IT would have taken a heart of stone to have seen the clearly overjoyed Duke of Sussex announcing the birth of his son yesterday, and not be pleased for him and wife Meghan.

Yes, they are privileged pair who can name movie stars as close friends, and yes, they have little in common with the average UK citizen.

But after horrific recent terror attacks such as those in New Zealand and Sri Lanka, and years of political turmoil at home and abroad, sometimes it’s nice to just have a bit of good news.

Harry has grown into his role into the Royal family, and has become a passionate advocate for injured ex-service men and women, most notably founding the Invictus Games.

He has also used his own struggles to highlight the importance of speaking about mental health and along with Meghan, and the Duke and Duchess of Cambridge, set up Heads Together, an initiative which aims to give people practical tools to improve their mental wellbeing. Meghan, in her short time as an active Royal, has championed a variety of causes, including those supporting education, the arts and helping women access the world of work.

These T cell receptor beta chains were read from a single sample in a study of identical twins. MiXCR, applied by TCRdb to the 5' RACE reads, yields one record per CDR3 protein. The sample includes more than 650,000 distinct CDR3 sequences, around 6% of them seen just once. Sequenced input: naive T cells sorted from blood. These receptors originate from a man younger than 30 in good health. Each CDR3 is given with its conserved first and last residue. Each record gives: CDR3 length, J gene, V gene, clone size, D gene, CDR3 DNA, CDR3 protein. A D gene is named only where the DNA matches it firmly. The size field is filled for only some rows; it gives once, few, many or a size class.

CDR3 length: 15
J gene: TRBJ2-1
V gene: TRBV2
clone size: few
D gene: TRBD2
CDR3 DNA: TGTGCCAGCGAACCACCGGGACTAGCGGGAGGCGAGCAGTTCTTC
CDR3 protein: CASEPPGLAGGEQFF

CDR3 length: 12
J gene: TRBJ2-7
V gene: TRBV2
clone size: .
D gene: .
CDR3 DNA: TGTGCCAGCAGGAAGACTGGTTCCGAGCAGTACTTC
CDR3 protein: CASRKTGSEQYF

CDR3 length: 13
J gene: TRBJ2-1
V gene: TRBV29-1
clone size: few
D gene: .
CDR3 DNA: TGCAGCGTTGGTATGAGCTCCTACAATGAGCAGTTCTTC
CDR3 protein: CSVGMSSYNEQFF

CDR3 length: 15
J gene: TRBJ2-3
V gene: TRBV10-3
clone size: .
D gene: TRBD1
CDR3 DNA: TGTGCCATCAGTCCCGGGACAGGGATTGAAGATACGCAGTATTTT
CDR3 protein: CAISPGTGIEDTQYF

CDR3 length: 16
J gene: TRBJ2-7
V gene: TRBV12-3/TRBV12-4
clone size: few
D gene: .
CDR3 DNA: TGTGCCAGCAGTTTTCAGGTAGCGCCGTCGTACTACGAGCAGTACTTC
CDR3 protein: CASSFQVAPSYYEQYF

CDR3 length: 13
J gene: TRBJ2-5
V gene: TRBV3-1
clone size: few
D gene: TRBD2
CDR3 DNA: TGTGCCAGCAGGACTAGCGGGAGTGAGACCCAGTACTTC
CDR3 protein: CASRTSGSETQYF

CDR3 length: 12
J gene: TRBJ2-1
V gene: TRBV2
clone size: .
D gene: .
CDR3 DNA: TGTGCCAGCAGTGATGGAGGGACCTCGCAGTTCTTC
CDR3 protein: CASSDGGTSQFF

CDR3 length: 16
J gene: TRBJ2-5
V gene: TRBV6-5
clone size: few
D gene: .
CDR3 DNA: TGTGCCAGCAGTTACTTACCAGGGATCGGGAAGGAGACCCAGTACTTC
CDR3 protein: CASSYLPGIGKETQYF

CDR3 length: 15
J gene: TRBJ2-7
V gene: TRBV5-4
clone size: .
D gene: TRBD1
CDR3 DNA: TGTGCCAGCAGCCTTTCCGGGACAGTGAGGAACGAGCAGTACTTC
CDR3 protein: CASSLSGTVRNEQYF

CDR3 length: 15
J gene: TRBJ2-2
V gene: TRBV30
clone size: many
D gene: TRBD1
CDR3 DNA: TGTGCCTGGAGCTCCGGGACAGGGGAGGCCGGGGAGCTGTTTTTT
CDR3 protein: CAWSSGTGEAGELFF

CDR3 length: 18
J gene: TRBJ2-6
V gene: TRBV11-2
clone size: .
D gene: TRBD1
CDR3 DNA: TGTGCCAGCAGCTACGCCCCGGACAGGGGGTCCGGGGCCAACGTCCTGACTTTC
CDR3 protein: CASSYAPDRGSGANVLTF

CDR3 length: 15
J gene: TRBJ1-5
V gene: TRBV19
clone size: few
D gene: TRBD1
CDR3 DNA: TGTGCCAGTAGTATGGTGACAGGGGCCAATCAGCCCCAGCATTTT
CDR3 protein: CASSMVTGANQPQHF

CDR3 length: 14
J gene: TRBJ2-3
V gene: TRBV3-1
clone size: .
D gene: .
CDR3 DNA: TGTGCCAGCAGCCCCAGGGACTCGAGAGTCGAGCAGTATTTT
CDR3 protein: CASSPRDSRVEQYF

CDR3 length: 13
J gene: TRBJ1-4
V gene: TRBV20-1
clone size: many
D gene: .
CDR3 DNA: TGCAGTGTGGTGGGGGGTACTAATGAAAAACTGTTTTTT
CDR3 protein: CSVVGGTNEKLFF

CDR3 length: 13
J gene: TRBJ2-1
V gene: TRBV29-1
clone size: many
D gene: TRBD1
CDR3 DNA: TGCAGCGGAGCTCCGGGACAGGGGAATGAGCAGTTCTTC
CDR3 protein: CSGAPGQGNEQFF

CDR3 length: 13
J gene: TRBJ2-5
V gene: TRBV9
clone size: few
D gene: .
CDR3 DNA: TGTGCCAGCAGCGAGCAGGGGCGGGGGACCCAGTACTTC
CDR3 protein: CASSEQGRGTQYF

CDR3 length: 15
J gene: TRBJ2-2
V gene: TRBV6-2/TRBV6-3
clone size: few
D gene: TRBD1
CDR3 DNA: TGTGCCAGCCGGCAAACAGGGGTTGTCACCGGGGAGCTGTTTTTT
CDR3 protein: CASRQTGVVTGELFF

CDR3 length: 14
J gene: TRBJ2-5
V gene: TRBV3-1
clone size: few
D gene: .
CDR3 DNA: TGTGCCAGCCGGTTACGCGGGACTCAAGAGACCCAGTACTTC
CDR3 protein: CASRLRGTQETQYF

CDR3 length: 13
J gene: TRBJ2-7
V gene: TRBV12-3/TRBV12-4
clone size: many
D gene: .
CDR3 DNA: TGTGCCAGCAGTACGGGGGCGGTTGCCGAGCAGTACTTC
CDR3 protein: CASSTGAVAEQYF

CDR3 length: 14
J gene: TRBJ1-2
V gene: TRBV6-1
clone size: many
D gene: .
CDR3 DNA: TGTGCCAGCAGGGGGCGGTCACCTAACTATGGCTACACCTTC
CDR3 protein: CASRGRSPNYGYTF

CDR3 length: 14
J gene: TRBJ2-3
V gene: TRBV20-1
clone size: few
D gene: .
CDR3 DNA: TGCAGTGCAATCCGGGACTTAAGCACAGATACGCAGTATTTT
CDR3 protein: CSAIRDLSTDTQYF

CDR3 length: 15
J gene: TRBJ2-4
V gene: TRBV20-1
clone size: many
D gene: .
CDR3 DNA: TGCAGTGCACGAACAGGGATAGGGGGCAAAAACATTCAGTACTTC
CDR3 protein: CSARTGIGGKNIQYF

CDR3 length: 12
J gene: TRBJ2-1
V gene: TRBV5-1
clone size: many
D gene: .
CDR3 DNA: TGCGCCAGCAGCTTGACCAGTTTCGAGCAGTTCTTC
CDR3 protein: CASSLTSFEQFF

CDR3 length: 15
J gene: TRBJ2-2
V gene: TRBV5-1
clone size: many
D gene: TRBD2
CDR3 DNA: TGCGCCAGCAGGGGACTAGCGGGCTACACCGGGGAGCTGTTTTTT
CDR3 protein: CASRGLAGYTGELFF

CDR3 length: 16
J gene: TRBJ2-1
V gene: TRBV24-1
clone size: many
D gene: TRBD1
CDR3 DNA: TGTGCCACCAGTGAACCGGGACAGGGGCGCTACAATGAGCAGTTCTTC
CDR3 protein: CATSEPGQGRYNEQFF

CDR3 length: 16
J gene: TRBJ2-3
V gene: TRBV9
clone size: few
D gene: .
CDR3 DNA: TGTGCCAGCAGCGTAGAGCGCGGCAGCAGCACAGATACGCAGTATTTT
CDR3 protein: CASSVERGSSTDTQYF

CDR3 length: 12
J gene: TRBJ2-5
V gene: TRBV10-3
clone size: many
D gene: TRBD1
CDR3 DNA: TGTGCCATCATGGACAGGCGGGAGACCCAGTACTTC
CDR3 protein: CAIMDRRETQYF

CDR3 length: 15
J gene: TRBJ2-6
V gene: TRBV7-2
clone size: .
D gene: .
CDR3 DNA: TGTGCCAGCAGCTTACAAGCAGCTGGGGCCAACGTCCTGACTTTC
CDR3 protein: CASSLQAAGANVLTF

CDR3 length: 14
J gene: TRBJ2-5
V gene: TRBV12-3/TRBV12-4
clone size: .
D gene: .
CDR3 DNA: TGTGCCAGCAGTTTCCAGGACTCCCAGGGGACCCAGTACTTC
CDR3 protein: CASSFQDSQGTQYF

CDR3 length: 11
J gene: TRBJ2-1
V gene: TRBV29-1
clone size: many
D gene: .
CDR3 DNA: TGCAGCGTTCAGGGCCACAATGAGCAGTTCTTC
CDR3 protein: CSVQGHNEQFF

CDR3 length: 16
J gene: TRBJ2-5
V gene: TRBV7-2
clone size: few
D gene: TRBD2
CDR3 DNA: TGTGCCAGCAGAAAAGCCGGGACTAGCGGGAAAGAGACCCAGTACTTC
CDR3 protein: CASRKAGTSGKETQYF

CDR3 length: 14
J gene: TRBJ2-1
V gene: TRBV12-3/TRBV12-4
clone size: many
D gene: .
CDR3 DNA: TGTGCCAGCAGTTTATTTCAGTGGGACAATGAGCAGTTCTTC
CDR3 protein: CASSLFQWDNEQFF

There will be those who would like to ignore yesterday’s news, and also avoid the global cooing that will no doubt follow when the first official pictures of the new family are released.

That’s fine – the Royals aren’t for everyone. But for those who do care, the happy arrival provides some light in the darkness of the usual news cycle. That is to be welcomed, and we send our very best wishes to the Sussex family.